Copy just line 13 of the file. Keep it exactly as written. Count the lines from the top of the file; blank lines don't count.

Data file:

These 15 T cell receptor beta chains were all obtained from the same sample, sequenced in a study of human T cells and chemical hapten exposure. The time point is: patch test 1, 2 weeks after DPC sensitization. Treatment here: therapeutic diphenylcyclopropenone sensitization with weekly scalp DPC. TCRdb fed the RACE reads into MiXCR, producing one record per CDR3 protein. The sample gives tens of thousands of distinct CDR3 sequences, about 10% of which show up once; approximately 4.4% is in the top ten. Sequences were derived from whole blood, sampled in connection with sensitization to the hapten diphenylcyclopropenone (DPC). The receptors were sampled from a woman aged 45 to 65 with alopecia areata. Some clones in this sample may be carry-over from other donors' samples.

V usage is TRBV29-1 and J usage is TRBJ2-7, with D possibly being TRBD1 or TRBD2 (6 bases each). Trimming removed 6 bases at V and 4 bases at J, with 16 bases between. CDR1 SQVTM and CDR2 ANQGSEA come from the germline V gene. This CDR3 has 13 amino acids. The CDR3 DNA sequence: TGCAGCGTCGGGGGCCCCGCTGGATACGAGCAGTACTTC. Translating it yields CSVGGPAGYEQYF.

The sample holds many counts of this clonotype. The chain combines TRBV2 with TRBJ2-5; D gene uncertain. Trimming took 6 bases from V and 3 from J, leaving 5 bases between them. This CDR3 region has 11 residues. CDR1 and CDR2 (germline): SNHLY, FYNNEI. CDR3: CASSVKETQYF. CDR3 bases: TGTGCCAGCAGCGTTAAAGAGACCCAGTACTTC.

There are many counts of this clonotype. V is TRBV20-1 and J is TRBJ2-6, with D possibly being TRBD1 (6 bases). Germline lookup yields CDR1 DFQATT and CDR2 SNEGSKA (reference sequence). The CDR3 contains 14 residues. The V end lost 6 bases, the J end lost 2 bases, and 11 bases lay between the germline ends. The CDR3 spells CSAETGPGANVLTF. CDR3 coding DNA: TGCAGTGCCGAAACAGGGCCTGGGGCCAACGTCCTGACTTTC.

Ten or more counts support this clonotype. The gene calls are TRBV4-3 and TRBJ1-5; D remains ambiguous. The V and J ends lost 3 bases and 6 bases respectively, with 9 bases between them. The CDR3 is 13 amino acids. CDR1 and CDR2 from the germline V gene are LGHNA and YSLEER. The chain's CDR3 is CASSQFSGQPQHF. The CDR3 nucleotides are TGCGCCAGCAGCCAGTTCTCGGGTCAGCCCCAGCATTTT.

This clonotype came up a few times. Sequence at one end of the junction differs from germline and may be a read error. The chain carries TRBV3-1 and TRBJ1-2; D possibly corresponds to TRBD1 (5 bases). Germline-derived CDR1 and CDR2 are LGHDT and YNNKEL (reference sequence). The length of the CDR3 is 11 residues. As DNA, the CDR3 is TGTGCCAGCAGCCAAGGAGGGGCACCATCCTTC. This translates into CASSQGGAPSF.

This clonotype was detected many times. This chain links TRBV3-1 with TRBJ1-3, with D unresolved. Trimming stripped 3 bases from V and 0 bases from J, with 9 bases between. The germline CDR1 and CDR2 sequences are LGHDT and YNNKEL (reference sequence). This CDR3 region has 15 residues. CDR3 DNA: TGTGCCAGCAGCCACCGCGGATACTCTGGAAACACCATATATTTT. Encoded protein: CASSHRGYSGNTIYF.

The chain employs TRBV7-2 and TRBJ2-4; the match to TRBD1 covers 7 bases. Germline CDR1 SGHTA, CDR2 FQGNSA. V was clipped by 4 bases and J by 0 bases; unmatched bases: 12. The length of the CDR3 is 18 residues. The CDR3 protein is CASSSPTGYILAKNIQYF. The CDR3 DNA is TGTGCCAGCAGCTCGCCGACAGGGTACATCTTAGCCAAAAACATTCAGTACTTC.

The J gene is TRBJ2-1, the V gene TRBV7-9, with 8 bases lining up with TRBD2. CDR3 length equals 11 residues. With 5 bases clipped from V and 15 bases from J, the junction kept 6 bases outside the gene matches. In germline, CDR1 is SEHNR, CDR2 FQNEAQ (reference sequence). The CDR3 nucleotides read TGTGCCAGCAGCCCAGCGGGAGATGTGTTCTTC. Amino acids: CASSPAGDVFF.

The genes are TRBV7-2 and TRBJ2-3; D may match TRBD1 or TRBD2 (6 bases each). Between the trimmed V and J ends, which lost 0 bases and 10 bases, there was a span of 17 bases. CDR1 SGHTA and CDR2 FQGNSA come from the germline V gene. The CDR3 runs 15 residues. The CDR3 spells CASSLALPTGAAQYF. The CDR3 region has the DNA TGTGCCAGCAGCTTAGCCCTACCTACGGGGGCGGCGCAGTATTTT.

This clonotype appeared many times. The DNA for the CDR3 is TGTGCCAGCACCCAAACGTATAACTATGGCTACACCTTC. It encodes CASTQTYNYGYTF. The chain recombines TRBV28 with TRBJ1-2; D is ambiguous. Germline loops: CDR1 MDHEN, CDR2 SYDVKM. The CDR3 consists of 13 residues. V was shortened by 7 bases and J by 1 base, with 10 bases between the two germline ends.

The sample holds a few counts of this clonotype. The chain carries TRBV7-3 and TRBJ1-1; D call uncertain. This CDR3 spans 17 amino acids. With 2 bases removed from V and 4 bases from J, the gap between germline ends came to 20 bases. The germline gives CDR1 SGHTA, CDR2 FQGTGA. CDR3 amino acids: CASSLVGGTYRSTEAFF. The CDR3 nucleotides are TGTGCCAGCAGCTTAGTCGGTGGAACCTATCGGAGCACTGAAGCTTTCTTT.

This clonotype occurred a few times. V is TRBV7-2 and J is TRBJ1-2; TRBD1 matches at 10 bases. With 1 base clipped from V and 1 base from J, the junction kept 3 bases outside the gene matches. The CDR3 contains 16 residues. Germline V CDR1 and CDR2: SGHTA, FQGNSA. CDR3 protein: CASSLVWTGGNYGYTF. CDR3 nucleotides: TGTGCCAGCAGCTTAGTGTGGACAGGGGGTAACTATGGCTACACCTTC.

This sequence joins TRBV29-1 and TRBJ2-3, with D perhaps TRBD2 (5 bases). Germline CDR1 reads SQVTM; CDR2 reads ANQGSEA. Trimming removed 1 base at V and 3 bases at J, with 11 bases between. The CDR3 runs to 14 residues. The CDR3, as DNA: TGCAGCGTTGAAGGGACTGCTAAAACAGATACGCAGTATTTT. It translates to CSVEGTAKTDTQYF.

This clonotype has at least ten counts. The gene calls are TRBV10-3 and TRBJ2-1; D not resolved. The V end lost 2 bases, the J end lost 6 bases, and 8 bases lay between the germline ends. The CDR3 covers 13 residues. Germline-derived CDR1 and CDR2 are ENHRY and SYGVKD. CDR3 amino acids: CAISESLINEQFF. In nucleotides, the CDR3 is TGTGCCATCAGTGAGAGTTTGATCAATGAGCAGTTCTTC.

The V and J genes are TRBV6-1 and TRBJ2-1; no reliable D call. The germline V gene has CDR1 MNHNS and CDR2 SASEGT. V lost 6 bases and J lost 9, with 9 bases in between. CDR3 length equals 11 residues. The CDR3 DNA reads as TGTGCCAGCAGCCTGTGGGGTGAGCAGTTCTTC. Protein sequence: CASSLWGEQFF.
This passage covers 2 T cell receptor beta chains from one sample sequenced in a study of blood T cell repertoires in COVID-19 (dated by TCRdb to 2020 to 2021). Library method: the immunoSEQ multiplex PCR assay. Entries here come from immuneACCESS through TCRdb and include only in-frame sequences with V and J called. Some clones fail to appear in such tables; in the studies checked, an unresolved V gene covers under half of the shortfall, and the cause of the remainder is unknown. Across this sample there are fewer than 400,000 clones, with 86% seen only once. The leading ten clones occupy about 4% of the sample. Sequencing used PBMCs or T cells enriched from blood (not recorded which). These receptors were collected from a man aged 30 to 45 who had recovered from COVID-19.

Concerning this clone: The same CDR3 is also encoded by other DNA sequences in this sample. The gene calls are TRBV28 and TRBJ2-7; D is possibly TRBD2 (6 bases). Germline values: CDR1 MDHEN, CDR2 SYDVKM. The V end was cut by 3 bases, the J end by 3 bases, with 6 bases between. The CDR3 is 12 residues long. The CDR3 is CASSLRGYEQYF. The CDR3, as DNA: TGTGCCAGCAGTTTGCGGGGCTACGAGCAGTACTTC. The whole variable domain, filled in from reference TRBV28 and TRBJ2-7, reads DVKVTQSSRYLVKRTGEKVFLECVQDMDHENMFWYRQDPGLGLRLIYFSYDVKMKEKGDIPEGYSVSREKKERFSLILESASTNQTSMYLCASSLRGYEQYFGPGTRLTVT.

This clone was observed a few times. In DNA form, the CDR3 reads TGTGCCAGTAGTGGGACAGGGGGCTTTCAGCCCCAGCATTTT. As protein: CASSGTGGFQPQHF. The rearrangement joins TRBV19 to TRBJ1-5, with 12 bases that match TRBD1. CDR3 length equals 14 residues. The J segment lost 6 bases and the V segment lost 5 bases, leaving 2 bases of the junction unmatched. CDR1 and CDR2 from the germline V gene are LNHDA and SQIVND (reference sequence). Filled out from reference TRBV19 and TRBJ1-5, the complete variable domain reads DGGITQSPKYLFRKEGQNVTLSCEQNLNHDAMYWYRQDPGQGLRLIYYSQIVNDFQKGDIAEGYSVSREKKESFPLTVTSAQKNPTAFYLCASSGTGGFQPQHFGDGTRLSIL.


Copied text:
This clonotype occurred a few times. V is TRBV7-2 and J is TRBJ1-2; TRBD1 matches at 10 bases. With 1 base clipped from V and 1 base from J, the junction kept 3 bases outside the gene matches. The CDR3 contains 16 residues. Germline V CDR1 and CDR2: SGHTA, FQGNSA. CDR3 protein: CASSLVWTGGNYGYTF. CDR3 nucleotides: TGTGCCAGCAGCTTAGTGTGGACAGGGGGTAACTATGGCTACACCTTC.